Seanín Hughes, Nebulae & Salt

Nebulae & Salt

I couldn’t bear then
to try it on, this thing;
I knew and I know, I’d have lost myself,
swathed in metaphors I hadn’t yet tasted

because I was still
seasonless, waiting
for drunken dawns and sublime solecism – the grit
and sting of honesty.

Spring came
with the dripping thaw of
unfolding I ams, and there
I was and wasn’t, all at once,
a wide-eyed coma.

Then I strangled summer,
squeezed its neck between pale knuckles, and the bloodstains
on my nails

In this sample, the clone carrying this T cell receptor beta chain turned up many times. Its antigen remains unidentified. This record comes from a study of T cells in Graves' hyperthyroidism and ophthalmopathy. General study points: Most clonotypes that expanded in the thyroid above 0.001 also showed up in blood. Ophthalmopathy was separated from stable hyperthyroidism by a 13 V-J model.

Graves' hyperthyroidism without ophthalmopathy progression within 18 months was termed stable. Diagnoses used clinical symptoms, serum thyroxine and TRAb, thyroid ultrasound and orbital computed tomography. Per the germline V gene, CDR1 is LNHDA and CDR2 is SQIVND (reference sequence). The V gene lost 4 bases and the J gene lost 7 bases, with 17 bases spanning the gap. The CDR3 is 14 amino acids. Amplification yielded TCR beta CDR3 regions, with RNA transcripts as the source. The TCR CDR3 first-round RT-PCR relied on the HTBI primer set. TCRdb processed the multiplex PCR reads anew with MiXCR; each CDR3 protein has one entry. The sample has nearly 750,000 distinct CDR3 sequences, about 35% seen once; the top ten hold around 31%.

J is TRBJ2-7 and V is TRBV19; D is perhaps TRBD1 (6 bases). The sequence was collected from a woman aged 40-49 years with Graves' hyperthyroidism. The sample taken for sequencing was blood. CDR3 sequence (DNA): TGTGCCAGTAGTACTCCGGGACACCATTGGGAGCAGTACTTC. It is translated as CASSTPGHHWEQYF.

were a simmering oil slick,
sunset red.

But here is the harvest;
autumn now, southward
of birthing days,
and there’s that thing again, begging me
to give it limbs, to slip it over my head and fill it up

like a throat full of song.

So I’ll fill it
with songs, and dirges,
with nebulae and salt,

I’ll let it hold hands with my shadows
and say the words I cannot.

Seanín Hughes is an emerging poet and writer from Cookstown, Northern Ireland, where she lives with her partner and four children. Despite writing for most of her life, Seanín only began to share her work in late 2016 and since then, she has been working on an ever-increasing volume of new poetry.

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